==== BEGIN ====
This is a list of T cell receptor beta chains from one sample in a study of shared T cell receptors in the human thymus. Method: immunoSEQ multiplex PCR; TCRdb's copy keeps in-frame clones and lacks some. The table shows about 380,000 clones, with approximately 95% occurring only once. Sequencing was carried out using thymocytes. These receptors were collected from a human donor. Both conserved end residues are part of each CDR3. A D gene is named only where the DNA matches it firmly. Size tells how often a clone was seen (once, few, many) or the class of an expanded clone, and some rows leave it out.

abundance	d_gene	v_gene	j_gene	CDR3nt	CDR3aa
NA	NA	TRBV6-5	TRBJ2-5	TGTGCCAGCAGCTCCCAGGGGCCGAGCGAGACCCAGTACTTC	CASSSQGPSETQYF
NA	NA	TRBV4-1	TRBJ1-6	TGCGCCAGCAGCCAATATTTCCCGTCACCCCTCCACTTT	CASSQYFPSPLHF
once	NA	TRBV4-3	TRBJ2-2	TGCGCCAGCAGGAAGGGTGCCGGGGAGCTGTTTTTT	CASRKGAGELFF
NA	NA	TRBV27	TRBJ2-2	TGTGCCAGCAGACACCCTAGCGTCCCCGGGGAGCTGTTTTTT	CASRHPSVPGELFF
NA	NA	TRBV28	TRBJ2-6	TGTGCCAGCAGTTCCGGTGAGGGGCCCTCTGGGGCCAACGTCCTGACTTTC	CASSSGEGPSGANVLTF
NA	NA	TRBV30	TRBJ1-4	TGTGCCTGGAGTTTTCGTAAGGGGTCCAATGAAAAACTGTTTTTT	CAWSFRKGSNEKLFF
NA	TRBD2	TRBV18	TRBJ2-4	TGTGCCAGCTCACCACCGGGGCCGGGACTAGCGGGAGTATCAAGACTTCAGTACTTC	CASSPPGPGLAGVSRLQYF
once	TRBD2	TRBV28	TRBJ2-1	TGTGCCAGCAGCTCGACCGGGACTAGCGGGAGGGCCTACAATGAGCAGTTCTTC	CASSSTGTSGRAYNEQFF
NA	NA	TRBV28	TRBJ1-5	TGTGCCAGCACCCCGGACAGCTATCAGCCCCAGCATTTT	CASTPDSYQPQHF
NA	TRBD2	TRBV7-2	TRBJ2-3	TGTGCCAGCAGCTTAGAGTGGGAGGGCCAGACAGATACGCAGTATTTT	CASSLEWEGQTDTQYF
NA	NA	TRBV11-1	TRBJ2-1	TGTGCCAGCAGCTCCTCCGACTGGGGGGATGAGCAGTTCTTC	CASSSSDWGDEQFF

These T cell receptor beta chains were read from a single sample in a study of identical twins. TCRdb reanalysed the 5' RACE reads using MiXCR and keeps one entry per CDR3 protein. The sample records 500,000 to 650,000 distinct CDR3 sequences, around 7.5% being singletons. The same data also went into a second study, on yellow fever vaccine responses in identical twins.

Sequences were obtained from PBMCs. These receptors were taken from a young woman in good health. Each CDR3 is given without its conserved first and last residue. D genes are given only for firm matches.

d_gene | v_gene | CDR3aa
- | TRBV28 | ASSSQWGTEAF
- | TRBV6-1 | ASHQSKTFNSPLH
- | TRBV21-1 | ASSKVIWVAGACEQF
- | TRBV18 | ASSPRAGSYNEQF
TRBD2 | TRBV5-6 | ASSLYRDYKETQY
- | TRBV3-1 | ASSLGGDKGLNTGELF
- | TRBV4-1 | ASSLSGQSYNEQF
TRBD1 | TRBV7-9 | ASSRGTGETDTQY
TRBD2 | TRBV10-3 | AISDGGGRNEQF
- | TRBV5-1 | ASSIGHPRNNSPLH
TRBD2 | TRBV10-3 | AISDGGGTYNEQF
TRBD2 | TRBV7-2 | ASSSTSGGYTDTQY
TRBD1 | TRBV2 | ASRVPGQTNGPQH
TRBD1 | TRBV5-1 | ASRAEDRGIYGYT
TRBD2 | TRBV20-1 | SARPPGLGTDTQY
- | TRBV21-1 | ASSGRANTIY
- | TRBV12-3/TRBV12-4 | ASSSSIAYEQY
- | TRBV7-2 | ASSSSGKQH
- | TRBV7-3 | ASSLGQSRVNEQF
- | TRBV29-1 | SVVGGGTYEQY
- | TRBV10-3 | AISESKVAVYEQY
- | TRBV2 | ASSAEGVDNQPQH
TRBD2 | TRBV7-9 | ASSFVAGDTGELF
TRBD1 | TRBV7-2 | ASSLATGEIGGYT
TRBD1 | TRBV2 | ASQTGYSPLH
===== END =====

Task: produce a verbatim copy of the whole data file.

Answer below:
This is a list of T cell receptor beta chains from one sample in a study of shared T cell receptors in the human thymus. Method: immunoSEQ multiplex PCR; TCRdb's copy keeps in-frame clones and lacks some. The table shows about 380,000 clones, with approximately 95% occurring only once. Sequencing was carried out using thymocytes. These receptors were collected from a human donor. Both conserved end residues are part of each CDR3. A D gene is named only where the DNA matches it firmly. Size tells how often a clone was seen (once, few, many) or the class of an expanded clone, and some rows leave it out.

abundance	d_gene	v_gene	j_gene	CDR3nt	CDR3aa
NA	NA	TRBV6-5	TRBJ2-5	TGTGCCAGCAGCTCCCAGGGGCCGAGCGAGACCCAGTACTTC	CASSSQGPSETQYF
NA	NA	TRBV4-1	TRBJ1-6	TGCGCCAGCAGCCAATATTTCCCGTCACCCCTCCACTTT	CASSQYFPSPLHF
once	NA	TRBV4-3	TRBJ2-2	TGCGCCAGCAGGAAGGGTGCCGGGGAGCTGTTTTTT	CASRKGAGELFF
NA	NA	TRBV27	TRBJ2-2	TGTGCCAGCAGACACCCTAGCGTCCCCGGGGAGCTGTTTTTT	CASRHPSVPGELFF
NA	NA	TRBV28	TRBJ2-6	TGTGCCAGCAGTTCCGGTGAGGGGCCCTCTGGGGCCAACGTCCTGACTTTC	CASSSGEGPSGANVLTF
NA	NA	TRBV30	TRBJ1-4	TGTGCCTGGAGTTTTCGTAAGGGGTCCAATGAAAAACTGTTTTTT	CAWSFRKGSNEKLFF
NA	TRBD2	TRBV18	TRBJ2-4	TGTGCCAGCTCACCACCGGGGCCGGGACTAGCGGGAGTATCAAGACTTCAGTACTTC	CASSPPGPGLAGVSRLQYF
once	TRBD2	TRBV28	TRBJ2-1	TGTGCCAGCAGCTCGACCGGGACTAGCGGGAGGGCCTACAATGAGCAGTTCTTC	CASSSTGTSGRAYNEQFF
NA	NA	TRBV28	TRBJ1-5	TGTGCCAGCACCCCGGACAGCTATCAGCCCCAGCATTTT	CASTPDSYQPQHF
NA	TRBD2	TRBV7-2	TRBJ2-3	TGTGCCAGCAGCTTAGAGTGGGAGGGCCAGACAGATACGCAGTATTTT	CASSLEWEGQTDTQYF
NA	NA	TRBV11-1	TRBJ2-1	TGTGCCAGCAGCTCCTCCGACTGGGGGGATGAGCAGTTCTTC	CASSSSDWGDEQFF

These T cell receptor beta chains were read from a single sample in a study of identical twins. TCRdb reanalysed the 5' RACE reads using MiXCR and keeps one entry per CDR3 protein. The sample records 500,000 to 650,000 distinct CDR3 sequences, around 7.5% being singletons. The same data also went into a second study, on yellow fever vaccine responses in identical twins.

Sequences were obtained from PBMCs. These receptors were taken from a young woman in good health. Each CDR3 is given without its conserved first and last residue. D genes are given only for firm matches.

d_gene | v_gene | CDR3aa
- | TRBV28 | ASSSQWGTEAF
- | TRBV6-1 | ASHQSKTFNSPLH
- | TRBV21-1 | ASSKVIWVAGACEQF
- | TRBV18 | ASSPRAGSYNEQF
TRBD2 | TRBV5-6 | ASSLYRDYKETQY
- | TRBV3-1 | ASSLGGDKGLNTGELF
- | TRBV4-1 | ASSLSGQSYNEQF
TRBD1 | TRBV7-9 | ASSRGTGETDTQY
TRBD2 | TRBV10-3 | AISDGGGRNEQF
- | TRBV5-1 | ASSIGHPRNNSPLH
TRBD2 | TRBV10-3 | AISDGGGTYNEQF
TRBD2 | TRBV7-2 | ASSSTSGGYTDTQY
TRBD1 | TRBV2 | ASRVPGQTNGPQH
TRBD1 | TRBV5-1 | ASRAEDRGIYGYT
TRBD2 | TRBV20-1 | SARPPGLGTDTQY
- | TRBV21-1 | ASSGRANTIY
- | TRBV12-3/TRBV12-4 | ASSSSIAYEQY
- | TRBV7-2 | ASSSSGKQH
- | TRBV7-3 | ASSLGQSRVNEQF
- | TRBV29-1 | SVVGGGTYEQY
- | TRBV10-3 | AISESKVAVYEQY
- | TRBV2 | ASSAEGVDNQPQH
TRBD2 | TRBV7-9 | ASSFVAGDTGELF
TRBD1 | TRBV7-2 | ASSLATGEIGGYT
TRBD1 | TRBV2 | ASQTGYSPLH